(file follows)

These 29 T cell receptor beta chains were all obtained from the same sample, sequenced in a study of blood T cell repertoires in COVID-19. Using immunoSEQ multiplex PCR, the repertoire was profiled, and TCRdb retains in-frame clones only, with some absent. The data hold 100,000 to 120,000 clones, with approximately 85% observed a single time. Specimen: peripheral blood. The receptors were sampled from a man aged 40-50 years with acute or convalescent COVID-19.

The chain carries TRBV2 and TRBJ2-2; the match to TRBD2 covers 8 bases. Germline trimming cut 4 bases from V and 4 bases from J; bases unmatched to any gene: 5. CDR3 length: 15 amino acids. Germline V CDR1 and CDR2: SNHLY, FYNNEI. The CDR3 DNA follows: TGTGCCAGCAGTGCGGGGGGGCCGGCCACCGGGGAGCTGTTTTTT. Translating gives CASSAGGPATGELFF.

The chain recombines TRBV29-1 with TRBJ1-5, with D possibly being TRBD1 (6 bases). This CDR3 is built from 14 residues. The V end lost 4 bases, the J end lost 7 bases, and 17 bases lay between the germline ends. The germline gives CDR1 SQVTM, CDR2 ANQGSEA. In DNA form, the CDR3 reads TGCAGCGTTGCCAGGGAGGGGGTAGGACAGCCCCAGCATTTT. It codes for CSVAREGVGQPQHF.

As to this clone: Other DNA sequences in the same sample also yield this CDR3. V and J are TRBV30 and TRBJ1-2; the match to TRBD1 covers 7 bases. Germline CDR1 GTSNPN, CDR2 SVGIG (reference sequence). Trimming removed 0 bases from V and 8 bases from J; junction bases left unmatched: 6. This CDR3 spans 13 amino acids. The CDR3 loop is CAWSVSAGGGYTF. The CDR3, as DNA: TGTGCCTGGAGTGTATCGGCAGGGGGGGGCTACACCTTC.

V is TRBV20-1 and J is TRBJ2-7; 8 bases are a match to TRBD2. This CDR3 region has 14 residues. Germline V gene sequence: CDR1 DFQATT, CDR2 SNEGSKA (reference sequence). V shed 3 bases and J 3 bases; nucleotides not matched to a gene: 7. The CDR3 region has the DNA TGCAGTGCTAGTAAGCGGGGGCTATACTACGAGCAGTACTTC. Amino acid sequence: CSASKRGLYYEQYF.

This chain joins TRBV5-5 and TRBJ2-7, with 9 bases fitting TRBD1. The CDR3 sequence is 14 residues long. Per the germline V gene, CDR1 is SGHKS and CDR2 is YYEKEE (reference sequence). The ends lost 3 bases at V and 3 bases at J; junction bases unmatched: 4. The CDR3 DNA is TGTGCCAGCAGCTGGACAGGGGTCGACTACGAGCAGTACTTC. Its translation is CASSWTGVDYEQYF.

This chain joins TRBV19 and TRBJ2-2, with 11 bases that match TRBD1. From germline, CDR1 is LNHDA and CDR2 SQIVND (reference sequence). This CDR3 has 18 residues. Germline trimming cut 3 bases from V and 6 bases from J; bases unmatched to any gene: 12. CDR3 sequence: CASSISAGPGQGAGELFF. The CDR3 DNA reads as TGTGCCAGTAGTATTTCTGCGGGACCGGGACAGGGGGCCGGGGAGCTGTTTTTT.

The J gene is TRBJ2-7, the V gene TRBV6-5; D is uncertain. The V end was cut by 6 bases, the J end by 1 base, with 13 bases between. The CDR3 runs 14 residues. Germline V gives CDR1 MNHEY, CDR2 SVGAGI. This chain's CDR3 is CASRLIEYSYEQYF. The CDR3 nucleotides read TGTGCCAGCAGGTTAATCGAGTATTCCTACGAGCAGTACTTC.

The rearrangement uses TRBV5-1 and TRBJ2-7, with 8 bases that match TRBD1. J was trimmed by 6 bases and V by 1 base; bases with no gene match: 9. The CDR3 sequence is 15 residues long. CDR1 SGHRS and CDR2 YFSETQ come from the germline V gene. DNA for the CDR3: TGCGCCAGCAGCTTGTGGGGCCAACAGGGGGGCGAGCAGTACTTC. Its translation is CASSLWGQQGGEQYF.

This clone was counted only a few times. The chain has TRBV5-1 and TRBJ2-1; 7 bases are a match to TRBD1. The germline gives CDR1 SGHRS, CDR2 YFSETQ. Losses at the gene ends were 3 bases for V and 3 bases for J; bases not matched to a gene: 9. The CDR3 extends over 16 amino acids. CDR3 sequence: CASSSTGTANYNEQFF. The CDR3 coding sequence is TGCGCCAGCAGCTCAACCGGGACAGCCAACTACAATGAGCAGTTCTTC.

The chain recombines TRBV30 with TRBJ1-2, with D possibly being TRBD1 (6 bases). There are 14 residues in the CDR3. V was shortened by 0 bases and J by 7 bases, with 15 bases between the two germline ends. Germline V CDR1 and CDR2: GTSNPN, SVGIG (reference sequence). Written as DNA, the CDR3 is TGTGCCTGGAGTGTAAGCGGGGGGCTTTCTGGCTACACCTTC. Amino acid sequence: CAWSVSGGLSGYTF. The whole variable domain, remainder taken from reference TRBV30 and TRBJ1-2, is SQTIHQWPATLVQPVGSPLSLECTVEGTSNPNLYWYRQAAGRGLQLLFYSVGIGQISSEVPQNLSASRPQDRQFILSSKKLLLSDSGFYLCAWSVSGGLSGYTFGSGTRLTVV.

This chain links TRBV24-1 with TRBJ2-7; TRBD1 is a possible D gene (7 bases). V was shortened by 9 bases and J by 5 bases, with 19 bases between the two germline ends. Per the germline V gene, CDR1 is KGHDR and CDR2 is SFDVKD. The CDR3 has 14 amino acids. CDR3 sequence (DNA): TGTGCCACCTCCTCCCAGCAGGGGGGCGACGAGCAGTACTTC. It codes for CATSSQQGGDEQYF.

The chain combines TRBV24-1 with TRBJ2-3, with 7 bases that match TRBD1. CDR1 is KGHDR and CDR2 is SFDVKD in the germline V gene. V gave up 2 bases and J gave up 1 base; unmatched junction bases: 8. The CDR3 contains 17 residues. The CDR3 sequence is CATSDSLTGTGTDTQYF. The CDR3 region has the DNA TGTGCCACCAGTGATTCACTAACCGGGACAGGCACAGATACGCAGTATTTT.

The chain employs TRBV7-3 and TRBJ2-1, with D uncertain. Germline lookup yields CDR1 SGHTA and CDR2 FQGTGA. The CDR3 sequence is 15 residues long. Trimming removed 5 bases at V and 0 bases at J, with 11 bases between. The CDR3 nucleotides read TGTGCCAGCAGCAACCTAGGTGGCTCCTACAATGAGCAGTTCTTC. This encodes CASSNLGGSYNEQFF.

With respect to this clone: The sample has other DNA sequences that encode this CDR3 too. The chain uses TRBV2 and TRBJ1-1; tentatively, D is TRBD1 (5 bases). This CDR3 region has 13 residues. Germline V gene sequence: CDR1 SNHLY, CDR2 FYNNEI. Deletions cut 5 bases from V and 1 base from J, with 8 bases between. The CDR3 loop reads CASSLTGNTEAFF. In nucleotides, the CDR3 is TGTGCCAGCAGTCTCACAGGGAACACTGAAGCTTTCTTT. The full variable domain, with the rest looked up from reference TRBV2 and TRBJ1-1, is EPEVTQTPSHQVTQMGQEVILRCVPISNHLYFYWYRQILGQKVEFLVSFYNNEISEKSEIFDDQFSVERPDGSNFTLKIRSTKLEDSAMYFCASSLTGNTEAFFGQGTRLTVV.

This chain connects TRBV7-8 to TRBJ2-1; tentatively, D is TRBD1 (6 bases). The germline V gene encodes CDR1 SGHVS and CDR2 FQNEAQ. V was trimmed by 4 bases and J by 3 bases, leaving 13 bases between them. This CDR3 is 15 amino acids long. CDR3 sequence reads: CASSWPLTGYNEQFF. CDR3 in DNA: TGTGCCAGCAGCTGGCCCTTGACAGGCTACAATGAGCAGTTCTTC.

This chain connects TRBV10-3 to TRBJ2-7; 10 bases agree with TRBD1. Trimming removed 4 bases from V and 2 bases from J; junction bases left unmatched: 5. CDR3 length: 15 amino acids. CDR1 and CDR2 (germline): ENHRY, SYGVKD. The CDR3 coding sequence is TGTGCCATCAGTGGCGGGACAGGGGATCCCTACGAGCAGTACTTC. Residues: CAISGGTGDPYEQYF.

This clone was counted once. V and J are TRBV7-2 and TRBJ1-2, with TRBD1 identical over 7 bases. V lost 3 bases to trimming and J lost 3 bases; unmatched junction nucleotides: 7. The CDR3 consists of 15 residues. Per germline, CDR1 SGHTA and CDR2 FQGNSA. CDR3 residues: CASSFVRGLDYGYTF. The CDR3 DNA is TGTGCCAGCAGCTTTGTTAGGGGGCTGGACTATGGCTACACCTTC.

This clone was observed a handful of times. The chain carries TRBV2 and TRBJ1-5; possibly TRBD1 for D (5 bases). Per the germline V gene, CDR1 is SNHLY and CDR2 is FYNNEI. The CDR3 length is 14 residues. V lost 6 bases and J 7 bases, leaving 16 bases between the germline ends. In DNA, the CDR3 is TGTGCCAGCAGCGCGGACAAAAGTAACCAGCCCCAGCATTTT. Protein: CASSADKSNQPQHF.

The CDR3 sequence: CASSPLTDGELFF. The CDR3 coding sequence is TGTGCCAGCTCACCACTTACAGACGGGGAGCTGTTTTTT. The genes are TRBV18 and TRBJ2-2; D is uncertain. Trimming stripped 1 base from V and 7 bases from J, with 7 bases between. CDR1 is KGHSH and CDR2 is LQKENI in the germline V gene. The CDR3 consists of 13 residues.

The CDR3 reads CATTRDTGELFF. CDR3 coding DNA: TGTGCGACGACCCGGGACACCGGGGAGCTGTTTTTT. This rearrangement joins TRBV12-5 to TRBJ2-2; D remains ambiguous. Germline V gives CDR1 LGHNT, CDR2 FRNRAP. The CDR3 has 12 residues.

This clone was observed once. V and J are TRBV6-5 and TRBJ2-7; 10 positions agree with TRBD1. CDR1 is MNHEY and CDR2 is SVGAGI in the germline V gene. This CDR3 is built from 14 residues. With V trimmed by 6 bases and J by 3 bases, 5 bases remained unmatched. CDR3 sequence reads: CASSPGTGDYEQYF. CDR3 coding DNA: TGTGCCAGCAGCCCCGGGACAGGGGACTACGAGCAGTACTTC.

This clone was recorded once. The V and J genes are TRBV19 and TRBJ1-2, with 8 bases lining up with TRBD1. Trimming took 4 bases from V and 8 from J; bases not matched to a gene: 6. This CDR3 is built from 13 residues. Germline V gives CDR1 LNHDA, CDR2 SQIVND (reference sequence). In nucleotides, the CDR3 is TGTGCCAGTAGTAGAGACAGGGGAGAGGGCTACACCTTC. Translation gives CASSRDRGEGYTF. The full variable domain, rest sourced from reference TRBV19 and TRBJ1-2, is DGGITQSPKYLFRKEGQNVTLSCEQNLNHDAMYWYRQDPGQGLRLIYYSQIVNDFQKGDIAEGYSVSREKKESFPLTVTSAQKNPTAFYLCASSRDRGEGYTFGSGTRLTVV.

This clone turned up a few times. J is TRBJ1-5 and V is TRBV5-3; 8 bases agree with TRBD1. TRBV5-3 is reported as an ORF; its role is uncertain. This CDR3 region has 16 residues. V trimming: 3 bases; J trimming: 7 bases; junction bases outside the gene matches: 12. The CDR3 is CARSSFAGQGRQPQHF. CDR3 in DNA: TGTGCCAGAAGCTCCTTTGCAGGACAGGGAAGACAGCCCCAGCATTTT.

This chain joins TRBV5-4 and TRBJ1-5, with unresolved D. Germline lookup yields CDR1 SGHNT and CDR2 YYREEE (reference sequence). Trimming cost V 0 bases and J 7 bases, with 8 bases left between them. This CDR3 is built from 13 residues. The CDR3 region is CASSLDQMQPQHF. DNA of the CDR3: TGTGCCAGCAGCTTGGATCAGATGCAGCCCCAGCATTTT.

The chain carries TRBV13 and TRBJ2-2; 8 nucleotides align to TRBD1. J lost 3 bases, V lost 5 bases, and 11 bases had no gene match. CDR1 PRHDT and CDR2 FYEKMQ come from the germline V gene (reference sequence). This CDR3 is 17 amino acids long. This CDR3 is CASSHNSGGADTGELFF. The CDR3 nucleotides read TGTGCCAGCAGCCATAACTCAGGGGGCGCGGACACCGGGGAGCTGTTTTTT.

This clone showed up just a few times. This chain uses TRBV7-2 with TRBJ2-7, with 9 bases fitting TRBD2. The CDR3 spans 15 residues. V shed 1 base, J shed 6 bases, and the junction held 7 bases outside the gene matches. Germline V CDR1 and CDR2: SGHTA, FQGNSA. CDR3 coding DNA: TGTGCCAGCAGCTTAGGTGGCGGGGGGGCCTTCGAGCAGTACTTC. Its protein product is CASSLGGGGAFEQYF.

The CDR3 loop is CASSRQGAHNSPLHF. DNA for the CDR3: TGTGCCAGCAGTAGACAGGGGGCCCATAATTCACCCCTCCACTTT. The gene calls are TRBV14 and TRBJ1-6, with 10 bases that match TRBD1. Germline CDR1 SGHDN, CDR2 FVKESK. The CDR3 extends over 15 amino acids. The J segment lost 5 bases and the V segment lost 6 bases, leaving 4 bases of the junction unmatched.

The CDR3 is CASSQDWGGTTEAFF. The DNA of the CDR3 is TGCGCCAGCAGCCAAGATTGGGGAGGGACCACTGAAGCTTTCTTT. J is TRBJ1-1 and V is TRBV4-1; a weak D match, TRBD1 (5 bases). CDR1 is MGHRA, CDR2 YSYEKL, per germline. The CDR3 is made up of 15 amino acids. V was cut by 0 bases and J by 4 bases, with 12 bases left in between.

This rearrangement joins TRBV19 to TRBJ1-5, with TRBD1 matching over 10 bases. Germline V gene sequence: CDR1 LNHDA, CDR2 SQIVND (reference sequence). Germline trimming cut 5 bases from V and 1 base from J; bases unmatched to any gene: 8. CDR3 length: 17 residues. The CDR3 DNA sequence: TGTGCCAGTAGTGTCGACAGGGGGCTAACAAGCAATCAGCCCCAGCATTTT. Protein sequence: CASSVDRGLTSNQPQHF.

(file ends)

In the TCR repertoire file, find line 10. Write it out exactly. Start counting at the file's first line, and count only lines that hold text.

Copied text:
This clone was counted only a few times. The chain has TRBV5-1 and TRBJ2-1; 7 bases are a match to TRBD1. The germline gives CDR1 SGHRS, CDR2 YFSETQ. Losses at the gene ends were 3 bases for V and 3 bases for J; bases not matched to a gene: 9. The CDR3 extends over 16 amino acids. CDR3 sequence: CASSSTGTANYNEQFF. The CDR3 coding sequence is TGCGCCAGCAGCTCAACCGGGACAGCCAACTACAATGAGCAGTTCTTC.